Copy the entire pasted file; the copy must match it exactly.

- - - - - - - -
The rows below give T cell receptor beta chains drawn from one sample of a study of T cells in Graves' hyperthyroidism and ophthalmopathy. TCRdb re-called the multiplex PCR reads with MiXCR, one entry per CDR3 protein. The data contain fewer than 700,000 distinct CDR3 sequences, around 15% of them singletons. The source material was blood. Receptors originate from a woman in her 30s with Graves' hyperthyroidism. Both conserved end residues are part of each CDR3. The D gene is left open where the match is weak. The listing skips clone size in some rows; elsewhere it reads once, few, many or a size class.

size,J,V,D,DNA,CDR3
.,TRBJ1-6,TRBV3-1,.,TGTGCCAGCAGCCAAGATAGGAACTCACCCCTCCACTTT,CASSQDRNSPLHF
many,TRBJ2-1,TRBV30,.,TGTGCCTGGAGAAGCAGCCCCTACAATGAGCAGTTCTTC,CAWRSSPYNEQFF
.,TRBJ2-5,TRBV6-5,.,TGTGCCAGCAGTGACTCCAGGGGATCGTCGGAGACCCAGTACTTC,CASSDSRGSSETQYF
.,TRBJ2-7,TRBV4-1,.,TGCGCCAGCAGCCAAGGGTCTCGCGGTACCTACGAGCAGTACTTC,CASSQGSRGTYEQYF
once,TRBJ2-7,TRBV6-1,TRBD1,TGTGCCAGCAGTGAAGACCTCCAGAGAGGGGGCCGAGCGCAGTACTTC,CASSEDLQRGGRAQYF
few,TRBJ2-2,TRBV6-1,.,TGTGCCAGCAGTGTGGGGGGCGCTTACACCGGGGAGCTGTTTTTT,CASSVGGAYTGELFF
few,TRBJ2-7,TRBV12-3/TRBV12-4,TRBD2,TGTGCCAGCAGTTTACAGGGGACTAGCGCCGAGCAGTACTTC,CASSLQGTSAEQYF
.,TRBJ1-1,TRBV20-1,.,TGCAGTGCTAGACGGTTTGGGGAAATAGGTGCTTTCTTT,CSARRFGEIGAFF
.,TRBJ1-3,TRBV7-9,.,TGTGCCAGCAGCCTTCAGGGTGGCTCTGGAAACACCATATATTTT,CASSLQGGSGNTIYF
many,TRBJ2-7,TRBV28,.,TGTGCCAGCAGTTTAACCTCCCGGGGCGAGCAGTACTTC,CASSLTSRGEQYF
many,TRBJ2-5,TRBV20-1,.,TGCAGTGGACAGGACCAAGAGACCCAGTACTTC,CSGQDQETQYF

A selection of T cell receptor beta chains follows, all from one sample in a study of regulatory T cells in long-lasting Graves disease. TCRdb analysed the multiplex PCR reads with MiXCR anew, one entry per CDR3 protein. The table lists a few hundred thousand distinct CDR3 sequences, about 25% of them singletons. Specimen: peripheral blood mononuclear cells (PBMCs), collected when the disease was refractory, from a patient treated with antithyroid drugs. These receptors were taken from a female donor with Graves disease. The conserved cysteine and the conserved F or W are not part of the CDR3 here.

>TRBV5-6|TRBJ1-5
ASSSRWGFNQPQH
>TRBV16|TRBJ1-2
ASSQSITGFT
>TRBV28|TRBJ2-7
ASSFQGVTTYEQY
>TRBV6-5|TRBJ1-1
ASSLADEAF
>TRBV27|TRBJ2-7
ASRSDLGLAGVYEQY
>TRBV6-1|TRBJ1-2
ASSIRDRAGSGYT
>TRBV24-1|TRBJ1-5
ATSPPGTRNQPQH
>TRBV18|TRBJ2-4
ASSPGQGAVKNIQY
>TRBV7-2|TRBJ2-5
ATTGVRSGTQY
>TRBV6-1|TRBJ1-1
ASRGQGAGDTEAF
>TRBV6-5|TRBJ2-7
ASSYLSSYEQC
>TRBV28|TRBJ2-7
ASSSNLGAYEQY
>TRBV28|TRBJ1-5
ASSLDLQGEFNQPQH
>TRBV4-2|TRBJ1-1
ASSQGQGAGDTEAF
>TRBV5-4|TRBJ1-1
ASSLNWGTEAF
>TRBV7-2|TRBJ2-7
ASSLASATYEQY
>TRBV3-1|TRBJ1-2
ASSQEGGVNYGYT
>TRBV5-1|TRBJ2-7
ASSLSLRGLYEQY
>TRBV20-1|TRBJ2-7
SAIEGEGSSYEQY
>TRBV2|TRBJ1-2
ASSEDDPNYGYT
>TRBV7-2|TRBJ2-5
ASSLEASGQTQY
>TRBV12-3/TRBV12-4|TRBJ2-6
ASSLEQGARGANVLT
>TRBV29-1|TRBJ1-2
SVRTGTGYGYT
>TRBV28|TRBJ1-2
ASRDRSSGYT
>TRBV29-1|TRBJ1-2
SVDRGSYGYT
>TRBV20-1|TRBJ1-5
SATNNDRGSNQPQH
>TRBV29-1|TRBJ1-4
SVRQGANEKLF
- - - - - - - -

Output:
The rows below give T cell receptor beta chains drawn from one sample of a study of T cells in Graves' hyperthyroidism and ophthalmopathy. TCRdb re-called the multiplex PCR reads with MiXCR, one entry per CDR3 protein. The data contain fewer than 700,000 distinct CDR3 sequences, around 15% of them singletons. The source material was blood. Receptors originate from a woman in her 30s with Graves' hyperthyroidism. Both conserved end residues are part of each CDR3. The D gene is left open where the match is weak. The listing skips clone size in some rows; elsewhere it reads once, few, many or a size class.

size,J,V,D,DNA,CDR3
.,TRBJ1-6,TRBV3-1,.,TGTGCCAGCAGCCAAGATAGGAACTCACCCCTCCACTTT,CASSQDRNSPLHF
many,TRBJ2-1,TRBV30,.,TGTGCCTGGAGAAGCAGCCCCTACAATGAGCAGTTCTTC,CAWRSSPYNEQFF
.,TRBJ2-5,TRBV6-5,.,TGTGCCAGCAGTGACTCCAGGGGATCGTCGGAGACCCAGTACTTC,CASSDSRGSSETQYF
.,TRBJ2-7,TRBV4-1,.,TGCGCCAGCAGCCAAGGGTCTCGCGGTACCTACGAGCAGTACTTC,CASSQGSRGTYEQYF
once,TRBJ2-7,TRBV6-1,TRBD1,TGTGCCAGCAGTGAAGACCTCCAGAGAGGGGGCCGAGCGCAGTACTTC,CASSEDLQRGGRAQYF
few,TRBJ2-2,TRBV6-1,.,TGTGCCAGCAGTGTGGGGGGCGCTTACACCGGGGAGCTGTTTTTT,CASSVGGAYTGELFF
few,TRBJ2-7,TRBV12-3/TRBV12-4,TRBD2,TGTGCCAGCAGTTTACAGGGGACTAGCGCCGAGCAGTACTTC,CASSLQGTSAEQYF
.,TRBJ1-1,TRBV20-1,.,TGCAGTGCTAGACGGTTTGGGGAAATAGGTGCTTTCTTT,CSARRFGEIGAFF
.,TRBJ1-3,TRBV7-9,.,TGTGCCAGCAGCCTTCAGGGTGGCTCTGGAAACACCATATATTTT,CASSLQGGSGNTIYF
many,TRBJ2-7,TRBV28,.,TGTGCCAGCAGTTTAACCTCCCGGGGCGAGCAGTACTTC,CASSLTSRGEQYF
many,TRBJ2-5,TRBV20-1,.,TGCAGTGGACAGGACCAAGAGACCCAGTACTTC,CSGQDQETQYF

A selection of T cell receptor beta chains follows, all from one sample in a study of regulatory T cells in long-lasting Graves disease. TCRdb analysed the multiplex PCR reads with MiXCR anew, one entry per CDR3 protein. The table lists a few hundred thousand distinct CDR3 sequences, about 25% of them singletons. Specimen: peripheral blood mononuclear cells (PBMCs), collected when the disease was refractory, from a patient treated with antithyroid drugs. These receptors were taken from a female donor with Graves disease. The conserved cysteine and the conserved F or W are not part of the CDR3 here.

>TRBV5-6|TRBJ1-5
ASSSRWGFNQPQH
>TRBV16|TRBJ1-2
ASSQSITGFT
>TRBV28|TRBJ2-7
ASSFQGVTTYEQY
>TRBV6-5|TRBJ1-1
ASSLADEAF
>TRBV27|TRBJ2-7
ASRSDLGLAGVYEQY
>TRBV6-1|TRBJ1-2
ASSIRDRAGSGYT
>TRBV24-1|TRBJ1-5
ATSPPGTRNQPQH
>TRBV18|TRBJ2-4
ASSPGQGAVKNIQY
>TRBV7-2|TRBJ2-5
ATTGVRSGTQY
>TRBV6-1|TRBJ1-1
ASRGQGAGDTEAF
>TRBV6-5|TRBJ2-7
ASSYLSSYEQC
>TRBV28|TRBJ2-7
ASSSNLGAYEQY
>TRBV28|TRBJ1-5
ASSLDLQGEFNQPQH
>TRBV4-2|TRBJ1-1
ASSQGQGAGDTEAF
>TRBV5-4|TRBJ1-1
ASSLNWGTEAF
>TRBV7-2|TRBJ2-7
ASSLASATYEQY
>TRBV3-1|TRBJ1-2
ASSQEGGVNYGYT
>TRBV5-1|TRBJ2-7
ASSLSLRGLYEQY
>TRBV20-1|TRBJ2-7
SAIEGEGSSYEQY
>TRBV2|TRBJ1-2
ASSEDDPNYGYT
>TRBV7-2|TRBJ2-5
ASSLEASGQTQY
>TRBV12-3/TRBV12-4|TRBJ2-6
ASSLEQGARGANVLT
>TRBV29-1|TRBJ1-2
SVRTGTGYGYT
>TRBV28|TRBJ1-2
ASRDRSSGYT
>TRBV29-1|TRBJ1-2
SVDRGSYGYT
>TRBV20-1|TRBJ1-5
SATNNDRGSNQPQH
>TRBV29-1|TRBJ1-4
SVRQGANEKLF